Pledges to help rebuild the fire-ravaged Notre Dame cathedral in Paris have reached $1 billion. (€880million, £765 million).
French prosecutors have said the fire, which required more than 400 firemen to control it on Monday night, was probably caused by accident. They worked through the night to extinguish the blaze some 14 hours after it began.
- €200m from the luxury L’Oréal cosmetics group, along with the Bettencourt Meyers family and the Bettencourt Schueller foundation
- €200m from French tycoon Bernard Arnault and his luxury goods group LVMH
- €100m from French billionaire François Pinault
- €100m from the French oil and gas company Total
- €20m from the holding company of the JCDecaux family, owners of one of the world’s largest outdoor advertising companies
- €1m from technology consulting firm Capgemini
Ordinary Catholic worshippers have also contributed to the sum, as have tech giant Apple and design houses Chanel and Dior. Presidential cultural heritage envoy Stephane Bern told broadcaster France-Info on Wednesday that €880 has been raised so far.
The pledges came as French president Emmanuel Macron said he wants to see Notre Dame rebuilt within five years.
“We will rebuild Notre Dame even more beautifully and I want it to be completed in five years, we can do it,” Macron said in a television address to the nation.
The Arnault family, which own brands including Lois Vuitton and Moët, called the 800-year-old cathedral a “symbol of France, its heritage and unity.”
François Pinault, whose company owns brands including Saint Laurent, Alexander McQueen and Gucci, called it “a symbol of spirituality and our common humanity.”
Speaking to BBC Radio 4′s Today programme, Pinault said it was a “shock” to see the iconic building on fire, adding: “We need to rebuilt collectively this part of our history, of our culture, so it’s an urgent, urgent need to move forward, so I decided to unlock a very important amount of money to do that.”
Pinault added that the money, which comes from his family’s personal wealth and not from his retail empire Kering, comes with no strings attached as to how it is used for repairs.
Donations have also been pouring in from around the world. Fundraising website GoFundMe said: “Since the news broke on Monday evening, hundreds of campaigns have been launched by people wanting to help rebuild Notre Dame.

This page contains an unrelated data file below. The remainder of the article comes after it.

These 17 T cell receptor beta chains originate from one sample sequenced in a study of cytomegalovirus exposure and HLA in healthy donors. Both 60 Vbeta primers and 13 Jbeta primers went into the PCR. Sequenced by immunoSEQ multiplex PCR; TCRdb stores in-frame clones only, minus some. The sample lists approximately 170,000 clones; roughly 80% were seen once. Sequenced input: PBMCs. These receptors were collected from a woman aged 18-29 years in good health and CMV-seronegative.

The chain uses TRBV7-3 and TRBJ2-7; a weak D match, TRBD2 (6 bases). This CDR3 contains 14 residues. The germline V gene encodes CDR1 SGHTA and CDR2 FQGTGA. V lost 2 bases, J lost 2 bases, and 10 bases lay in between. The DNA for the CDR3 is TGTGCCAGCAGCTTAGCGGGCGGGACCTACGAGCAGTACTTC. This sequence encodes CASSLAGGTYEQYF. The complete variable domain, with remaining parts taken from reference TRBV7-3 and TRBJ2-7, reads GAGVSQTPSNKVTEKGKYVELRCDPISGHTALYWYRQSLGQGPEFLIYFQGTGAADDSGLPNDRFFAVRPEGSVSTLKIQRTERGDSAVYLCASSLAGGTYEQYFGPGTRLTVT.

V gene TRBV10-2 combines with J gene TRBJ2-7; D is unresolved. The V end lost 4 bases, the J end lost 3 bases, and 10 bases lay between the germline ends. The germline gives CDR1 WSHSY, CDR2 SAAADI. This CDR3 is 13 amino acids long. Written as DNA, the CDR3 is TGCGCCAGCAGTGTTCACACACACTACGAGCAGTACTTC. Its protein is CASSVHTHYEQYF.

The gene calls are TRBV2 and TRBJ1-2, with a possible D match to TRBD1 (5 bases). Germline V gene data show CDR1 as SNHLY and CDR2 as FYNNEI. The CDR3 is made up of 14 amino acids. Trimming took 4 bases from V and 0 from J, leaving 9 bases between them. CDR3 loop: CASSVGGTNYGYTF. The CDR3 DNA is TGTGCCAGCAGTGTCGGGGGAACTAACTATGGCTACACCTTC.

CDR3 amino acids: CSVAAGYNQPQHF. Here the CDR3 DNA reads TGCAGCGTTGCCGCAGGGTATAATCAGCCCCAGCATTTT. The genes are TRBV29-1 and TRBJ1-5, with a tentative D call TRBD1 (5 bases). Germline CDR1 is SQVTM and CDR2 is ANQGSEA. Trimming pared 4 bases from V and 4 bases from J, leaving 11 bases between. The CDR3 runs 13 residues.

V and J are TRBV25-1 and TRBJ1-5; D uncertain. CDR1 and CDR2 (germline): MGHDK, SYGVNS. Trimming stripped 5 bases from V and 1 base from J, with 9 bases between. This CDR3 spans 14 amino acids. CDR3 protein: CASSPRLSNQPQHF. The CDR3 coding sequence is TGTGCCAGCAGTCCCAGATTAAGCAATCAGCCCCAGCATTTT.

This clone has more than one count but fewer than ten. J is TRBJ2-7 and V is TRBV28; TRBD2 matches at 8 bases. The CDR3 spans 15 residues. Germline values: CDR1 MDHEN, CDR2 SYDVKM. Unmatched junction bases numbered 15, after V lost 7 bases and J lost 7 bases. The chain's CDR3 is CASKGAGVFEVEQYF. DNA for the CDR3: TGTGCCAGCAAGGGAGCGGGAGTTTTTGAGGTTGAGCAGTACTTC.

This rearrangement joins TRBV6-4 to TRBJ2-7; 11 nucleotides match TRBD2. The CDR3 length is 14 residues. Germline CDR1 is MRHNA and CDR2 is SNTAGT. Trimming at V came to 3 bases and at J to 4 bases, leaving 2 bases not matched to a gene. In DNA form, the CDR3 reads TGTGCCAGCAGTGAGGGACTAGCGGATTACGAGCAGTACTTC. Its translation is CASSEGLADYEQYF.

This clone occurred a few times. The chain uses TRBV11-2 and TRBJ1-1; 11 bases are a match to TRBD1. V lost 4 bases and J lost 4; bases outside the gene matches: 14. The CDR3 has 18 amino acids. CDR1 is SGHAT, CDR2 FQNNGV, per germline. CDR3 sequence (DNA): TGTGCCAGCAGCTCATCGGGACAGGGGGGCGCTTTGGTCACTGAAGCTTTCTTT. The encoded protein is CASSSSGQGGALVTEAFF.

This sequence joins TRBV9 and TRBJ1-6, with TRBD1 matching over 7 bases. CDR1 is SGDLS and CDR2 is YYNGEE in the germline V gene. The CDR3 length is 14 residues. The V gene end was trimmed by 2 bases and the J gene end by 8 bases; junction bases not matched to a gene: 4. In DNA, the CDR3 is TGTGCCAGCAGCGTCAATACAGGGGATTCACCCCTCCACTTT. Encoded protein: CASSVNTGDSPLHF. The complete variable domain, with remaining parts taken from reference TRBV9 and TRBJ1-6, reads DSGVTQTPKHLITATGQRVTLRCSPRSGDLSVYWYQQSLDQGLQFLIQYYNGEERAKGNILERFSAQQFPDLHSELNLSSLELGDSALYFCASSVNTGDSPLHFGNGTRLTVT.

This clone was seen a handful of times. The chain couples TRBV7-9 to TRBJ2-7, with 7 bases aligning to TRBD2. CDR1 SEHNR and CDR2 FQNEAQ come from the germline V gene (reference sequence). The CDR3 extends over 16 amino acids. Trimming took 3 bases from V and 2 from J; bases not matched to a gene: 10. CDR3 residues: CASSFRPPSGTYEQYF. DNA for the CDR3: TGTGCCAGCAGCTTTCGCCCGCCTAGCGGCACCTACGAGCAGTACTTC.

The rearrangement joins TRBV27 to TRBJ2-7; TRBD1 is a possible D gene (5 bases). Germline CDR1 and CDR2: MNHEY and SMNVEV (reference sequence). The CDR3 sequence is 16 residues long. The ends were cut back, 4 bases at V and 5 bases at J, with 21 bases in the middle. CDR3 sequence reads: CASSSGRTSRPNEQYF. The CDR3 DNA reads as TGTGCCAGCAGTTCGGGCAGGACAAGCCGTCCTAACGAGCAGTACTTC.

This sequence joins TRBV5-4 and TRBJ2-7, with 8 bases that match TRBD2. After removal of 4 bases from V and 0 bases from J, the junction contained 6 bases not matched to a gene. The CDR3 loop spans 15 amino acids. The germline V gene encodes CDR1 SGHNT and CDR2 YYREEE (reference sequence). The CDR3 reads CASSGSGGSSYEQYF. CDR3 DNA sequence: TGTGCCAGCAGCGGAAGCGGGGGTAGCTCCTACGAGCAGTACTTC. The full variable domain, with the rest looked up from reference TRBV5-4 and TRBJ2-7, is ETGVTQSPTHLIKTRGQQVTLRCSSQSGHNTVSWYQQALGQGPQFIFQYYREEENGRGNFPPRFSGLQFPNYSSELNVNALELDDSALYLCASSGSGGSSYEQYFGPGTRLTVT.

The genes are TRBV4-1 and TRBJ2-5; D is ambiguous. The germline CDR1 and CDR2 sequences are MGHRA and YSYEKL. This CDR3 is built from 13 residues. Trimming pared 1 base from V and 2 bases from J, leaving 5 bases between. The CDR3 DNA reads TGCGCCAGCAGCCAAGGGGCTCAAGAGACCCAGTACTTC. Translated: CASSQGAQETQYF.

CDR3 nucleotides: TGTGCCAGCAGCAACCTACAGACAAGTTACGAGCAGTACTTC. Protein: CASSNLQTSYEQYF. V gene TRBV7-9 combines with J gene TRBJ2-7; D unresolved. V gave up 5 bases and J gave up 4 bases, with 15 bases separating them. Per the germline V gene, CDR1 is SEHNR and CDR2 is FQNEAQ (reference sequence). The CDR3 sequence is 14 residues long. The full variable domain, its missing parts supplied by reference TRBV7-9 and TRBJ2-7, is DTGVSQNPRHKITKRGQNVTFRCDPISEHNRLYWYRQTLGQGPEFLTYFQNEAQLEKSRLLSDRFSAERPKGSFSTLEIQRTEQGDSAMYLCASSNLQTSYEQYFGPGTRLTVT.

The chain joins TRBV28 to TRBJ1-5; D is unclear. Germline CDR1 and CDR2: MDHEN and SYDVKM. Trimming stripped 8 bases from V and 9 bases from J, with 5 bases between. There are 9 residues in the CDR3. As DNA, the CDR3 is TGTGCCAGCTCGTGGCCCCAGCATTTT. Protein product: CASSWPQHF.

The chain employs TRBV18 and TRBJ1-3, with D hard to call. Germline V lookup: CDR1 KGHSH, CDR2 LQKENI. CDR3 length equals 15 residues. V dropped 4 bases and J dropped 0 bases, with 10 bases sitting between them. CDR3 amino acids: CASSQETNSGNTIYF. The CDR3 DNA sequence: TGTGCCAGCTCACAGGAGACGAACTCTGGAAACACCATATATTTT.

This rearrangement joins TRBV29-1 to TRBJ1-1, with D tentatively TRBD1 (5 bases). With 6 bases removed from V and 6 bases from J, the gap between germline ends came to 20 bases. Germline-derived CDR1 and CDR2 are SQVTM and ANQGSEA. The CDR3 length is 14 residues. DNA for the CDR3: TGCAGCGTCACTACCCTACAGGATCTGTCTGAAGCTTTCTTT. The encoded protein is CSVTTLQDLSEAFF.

“We are in full control of funds until we are absolutely sure that they will get to the right place. We will be working with authorities in France to make sure funds flow smoothly into the rebuilding effort.”
The French Heritage Society, an American non-profit group dedicated to preserving French architectural and cultural treasures, also launched a web page on Monday to raise money for the cathedral’s restoration.
Air France-KLM said it would provide free transport to anybody involved in the repair and restoration effort.
France’s culture minister has said the cathedral’s “most precious treasures” have been saved from the devastating fire, including the crown of thorns Catholic relic and the tunic of Saint Louis.
Franck Riester, the French minister for culture, told reporters outside the cathedral that other works are being transferred to the Louvre museum on Tuesday and Wednesday. There, they will be dehumidified, protected and eventually restored.
He said that the cathedral’s greatest paintings will be removed starting on Friday, adding: “We assume they have not been damaged by the fire but there will eventually be damage from the smoke.”
Denis Jachiet, deputy bishop of the cathedral, said there would be no Easter celebrations in Notre Dame this year. “It’s impossible to enter into the cathedral so these religious celebrations will take place in other churches,” he said.
“For the religious I think there is really an invitation to prayer and the internalisation of this situation.”
One firefighter was injured but no one else was hurt in the blaze which began after the building was closed to the public for the evening.
Fifty people are working on what promises to be a long and complex investigation.
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